From her little, lace-lined first-floor window, she caught my eye. The closer I came, the more she leaned out of her fenêtre... until we might have brushed shoulders with each other, as two pedestrians crossing on a cobbled street.

"Bonjour, Madame."
"Bonjour," said she. "What a beautiful day it is!" She declared, and I knew right then and there she was a Glass Half Full type. In fact, it was very cold outside, and my hands took turns warming themselves first in one coat pocket, then in the other. How else could I keep a hand free to photograph the village surrounding me?

I paused to take a picture of the window next to Madame's and watched, surreptitiously, as Mamie studied me.

 Rustic Window

"May I take your photo?" I asked, transferring my gaze from the somber shutters... to the window with the bright stickers and colorful mamie leaning out.

"Bien sûr! Mais..." (and here, Madame reacted as any modest mamie might) "je ne suis pas très présentable."
"You look lovely," I assured her, while admiring the auburn color of her hair and the little heart pendant hanging on a chain. Madame smiled softly, revealing a single "pearl" just beyond her lips... With only one left, it was indeed precious. Next, she closed her mouth for the photo.


When I showed her her portrait she agreed, "Ce n'est pas mal du tout!" said she, as in is that really me?
"May I post your photo? I have a blog..."
"Un grog? You would like a grog?"
"No. A blog... I have an on-line journal and would like to post your photo."
"Ah, bien sûr! Please mention my son, who has a vegetable stand just outside of town... le jardin "Île de Miémar" à Roquemaure!" She added, with a chuckle, "the publicité won't hurt him!"

With that she told me stories of her heroic and helpful son, as any mother might. As she spoke I stole glances inside of her home-sweet-home. There was a chatty parrot, "Paco," to her left  and a floppy-eared rabbit to her right. I longed to see what other furry and feathered friends she had tucked away inside.

Perhaps it wasn't too late to change my story... from a blog... back to "I'd like a grog!"? Mamie could have the warmed rum all for herself and I would sit beside the rabbit and listen, cozily, to Mamie's 73-year history.

Comments are appreciated. Thanks for responding to this story--or sharing it with a friend.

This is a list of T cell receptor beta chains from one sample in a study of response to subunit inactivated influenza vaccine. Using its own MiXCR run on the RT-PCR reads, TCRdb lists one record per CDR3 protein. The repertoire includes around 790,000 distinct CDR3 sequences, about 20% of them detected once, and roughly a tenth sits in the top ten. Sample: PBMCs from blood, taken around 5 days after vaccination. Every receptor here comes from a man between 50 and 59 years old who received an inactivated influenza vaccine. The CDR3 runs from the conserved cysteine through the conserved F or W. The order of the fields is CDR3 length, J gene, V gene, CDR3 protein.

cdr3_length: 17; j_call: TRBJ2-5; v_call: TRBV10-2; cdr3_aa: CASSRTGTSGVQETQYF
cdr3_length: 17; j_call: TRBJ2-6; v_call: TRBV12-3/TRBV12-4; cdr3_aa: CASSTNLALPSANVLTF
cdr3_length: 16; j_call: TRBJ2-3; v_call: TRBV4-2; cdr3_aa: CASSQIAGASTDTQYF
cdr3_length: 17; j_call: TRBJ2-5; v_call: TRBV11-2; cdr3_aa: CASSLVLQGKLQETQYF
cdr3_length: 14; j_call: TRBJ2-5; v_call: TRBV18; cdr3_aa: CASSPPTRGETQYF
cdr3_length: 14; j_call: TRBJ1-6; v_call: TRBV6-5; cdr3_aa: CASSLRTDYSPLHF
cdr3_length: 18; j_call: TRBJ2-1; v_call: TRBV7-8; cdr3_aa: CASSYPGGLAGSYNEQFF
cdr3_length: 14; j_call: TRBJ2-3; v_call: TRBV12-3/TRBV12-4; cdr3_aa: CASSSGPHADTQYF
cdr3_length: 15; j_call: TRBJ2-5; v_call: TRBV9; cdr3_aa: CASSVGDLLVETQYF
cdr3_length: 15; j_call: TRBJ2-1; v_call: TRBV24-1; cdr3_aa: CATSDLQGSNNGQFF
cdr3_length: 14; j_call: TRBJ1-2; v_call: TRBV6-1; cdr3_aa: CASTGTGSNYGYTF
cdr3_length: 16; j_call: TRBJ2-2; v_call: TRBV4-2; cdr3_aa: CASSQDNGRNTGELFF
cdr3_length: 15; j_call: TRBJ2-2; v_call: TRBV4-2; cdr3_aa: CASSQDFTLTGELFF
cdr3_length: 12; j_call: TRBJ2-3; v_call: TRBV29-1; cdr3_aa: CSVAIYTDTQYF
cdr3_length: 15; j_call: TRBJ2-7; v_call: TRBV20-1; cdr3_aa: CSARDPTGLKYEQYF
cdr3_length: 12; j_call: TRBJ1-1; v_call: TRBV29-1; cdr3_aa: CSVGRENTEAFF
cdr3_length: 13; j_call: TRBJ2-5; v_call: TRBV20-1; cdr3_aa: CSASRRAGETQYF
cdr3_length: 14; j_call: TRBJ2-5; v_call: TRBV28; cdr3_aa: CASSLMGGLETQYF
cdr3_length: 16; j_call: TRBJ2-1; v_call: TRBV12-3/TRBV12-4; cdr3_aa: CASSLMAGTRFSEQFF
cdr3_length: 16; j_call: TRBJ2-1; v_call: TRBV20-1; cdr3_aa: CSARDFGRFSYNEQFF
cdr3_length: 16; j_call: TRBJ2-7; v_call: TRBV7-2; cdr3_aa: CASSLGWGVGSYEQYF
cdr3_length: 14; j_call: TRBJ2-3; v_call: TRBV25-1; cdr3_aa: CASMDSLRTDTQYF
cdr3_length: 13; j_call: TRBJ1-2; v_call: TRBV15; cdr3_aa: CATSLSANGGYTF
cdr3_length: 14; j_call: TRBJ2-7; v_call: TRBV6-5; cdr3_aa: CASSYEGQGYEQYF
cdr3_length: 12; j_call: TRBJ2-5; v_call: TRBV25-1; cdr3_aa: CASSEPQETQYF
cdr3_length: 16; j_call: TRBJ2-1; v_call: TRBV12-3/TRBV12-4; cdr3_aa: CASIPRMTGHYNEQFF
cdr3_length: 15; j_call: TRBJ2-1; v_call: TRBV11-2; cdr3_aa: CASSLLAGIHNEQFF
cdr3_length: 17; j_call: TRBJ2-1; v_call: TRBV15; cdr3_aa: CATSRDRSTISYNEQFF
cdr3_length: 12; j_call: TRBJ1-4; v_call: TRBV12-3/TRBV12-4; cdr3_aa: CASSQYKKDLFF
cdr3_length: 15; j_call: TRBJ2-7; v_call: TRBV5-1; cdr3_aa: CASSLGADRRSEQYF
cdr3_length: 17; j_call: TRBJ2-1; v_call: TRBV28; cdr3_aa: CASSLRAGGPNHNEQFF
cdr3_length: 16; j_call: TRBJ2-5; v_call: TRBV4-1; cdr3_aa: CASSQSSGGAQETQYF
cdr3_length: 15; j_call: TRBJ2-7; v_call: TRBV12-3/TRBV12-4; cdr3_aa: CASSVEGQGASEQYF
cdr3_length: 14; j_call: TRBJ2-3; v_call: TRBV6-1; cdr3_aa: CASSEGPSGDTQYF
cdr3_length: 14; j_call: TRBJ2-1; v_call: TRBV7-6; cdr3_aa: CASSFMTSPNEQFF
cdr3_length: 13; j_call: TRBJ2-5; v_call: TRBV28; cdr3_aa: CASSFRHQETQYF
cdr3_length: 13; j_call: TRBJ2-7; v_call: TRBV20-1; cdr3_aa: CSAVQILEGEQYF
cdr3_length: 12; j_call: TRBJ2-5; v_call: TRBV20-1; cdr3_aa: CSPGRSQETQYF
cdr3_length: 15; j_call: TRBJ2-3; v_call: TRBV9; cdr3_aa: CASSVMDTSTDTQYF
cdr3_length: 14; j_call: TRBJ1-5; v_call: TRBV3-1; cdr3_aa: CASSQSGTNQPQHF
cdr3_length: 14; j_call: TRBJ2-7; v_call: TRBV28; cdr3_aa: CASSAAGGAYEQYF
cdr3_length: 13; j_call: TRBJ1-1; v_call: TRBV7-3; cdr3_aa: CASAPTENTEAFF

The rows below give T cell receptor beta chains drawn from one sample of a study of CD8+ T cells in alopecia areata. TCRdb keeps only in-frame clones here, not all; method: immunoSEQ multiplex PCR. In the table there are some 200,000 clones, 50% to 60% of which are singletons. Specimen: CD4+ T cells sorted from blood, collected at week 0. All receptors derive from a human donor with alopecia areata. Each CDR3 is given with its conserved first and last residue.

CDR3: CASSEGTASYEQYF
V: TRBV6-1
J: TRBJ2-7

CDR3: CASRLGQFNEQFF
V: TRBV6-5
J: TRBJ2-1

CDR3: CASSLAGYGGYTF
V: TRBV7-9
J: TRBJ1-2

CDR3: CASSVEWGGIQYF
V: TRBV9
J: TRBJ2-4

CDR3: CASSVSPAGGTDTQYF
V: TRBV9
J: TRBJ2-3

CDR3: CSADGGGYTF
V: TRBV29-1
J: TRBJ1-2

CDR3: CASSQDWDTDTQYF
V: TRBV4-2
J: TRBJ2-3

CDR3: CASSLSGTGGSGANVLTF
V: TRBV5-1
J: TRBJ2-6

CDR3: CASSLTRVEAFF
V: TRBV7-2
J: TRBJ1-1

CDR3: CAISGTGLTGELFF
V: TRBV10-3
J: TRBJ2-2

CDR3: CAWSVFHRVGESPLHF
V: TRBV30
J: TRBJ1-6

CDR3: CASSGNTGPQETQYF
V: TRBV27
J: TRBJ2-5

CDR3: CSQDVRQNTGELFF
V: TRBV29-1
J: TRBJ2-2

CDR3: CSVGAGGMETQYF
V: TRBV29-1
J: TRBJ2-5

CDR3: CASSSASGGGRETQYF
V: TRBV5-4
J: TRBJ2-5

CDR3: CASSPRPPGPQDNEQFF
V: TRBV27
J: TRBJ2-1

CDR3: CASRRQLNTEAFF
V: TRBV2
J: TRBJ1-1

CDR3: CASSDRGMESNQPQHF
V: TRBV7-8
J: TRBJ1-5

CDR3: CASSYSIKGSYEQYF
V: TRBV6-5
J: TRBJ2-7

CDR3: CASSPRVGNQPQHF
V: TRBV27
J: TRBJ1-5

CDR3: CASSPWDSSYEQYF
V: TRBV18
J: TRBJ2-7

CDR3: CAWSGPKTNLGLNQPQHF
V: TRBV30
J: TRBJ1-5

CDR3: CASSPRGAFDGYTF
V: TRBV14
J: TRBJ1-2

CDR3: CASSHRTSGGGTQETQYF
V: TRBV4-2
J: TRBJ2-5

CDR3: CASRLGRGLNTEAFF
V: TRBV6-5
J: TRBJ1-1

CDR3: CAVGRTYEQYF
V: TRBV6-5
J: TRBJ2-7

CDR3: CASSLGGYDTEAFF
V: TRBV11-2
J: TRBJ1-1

French Vocabulary & Audio File:
Listen to my daughter, Jackie, pronounce the following French words Download Wav or MP3

Ma grand-mère française préfère que je l'appelle "Granny" au lieu de "Mamie". Et ma grand-mère américaine préfère que je l'appelle "Grand-mère, au lieu de "Grandma." Elles sont compliquées, les "grandmothers," n'est-ce pas? My French grandmother prefers that I call her "Granny" instead of "Mamie".  And my American grandmother prefers that I call her "Grand-mère" instead of "Grandma". They are complicated, grandmothers, aren't they?

une ruelle (f) = alley(way), lane
la fenêtre (f) = window
la mamie (f) = granny
bien sûr, mais je ne suis pas très présentable = of course, but I am not very presentable
ce n'est pas mal du tout = it's not bad at all
la publicité (f) = advertising


Emile Henry 

A French standby. Strong, durable, all Emile Henry cookware can be taken directly from the freezer to the hot oven, can go under a broiler and in the microwave; freezer and dishwasher safe. The natural clay is unsurpassed for conducting and retaining heat.

Lavender sachetsFleurs de Lavande: A petite version of our fragrant Provencal sachets. Filled with tiny lavender flowers, these sachets add a lovely fragrance to any drawer.

Nutella Nutella® spread, in its earliest form, was created in the 1940s by Mr. Pietro Ferrero, a pastry maker and founder of the Ferrero company. At the time, there was very little chocolate because cocoa was in short supply due to World War II rationing. So Mr. Ferrero used hazelnuts, which are plentiful in the Piedmont region of Italy... to extend the chocolate supply. Order. (from

Pronounce it Perfectly in French

Pronounce it Perfectly in French with Audio CD: this program emphasizes speaking, sound discrimination, and standard intonation patterns that are typical of native French speakers. Words and sounds are put into a variety of conversational contexts for students of French to practice and perfect.

A Day in a Dog's Life... by Smokey Dokey

Smokey says: Sometimes we get a bad picture. We mustn't get discouraged. Instead, remember: we all look better in person, especially when we smile!

By the way, these flowers are for you as a reminder: Never mind the bad "posies"—and don't forget to smell the rosies.


Ongoing support from readers like you helps me continue this French word journal, now in its 18th year! If you enjoy these posts and would like to keep this site going, please know your donation makes a difference! A contribution by check (click here) or via PayPal (below) is greatly appreciated. Merci!
♥ Give $10    
♥ Give $25    
♥ Give the amount of your choice

To purchase our book-in-progress, click here.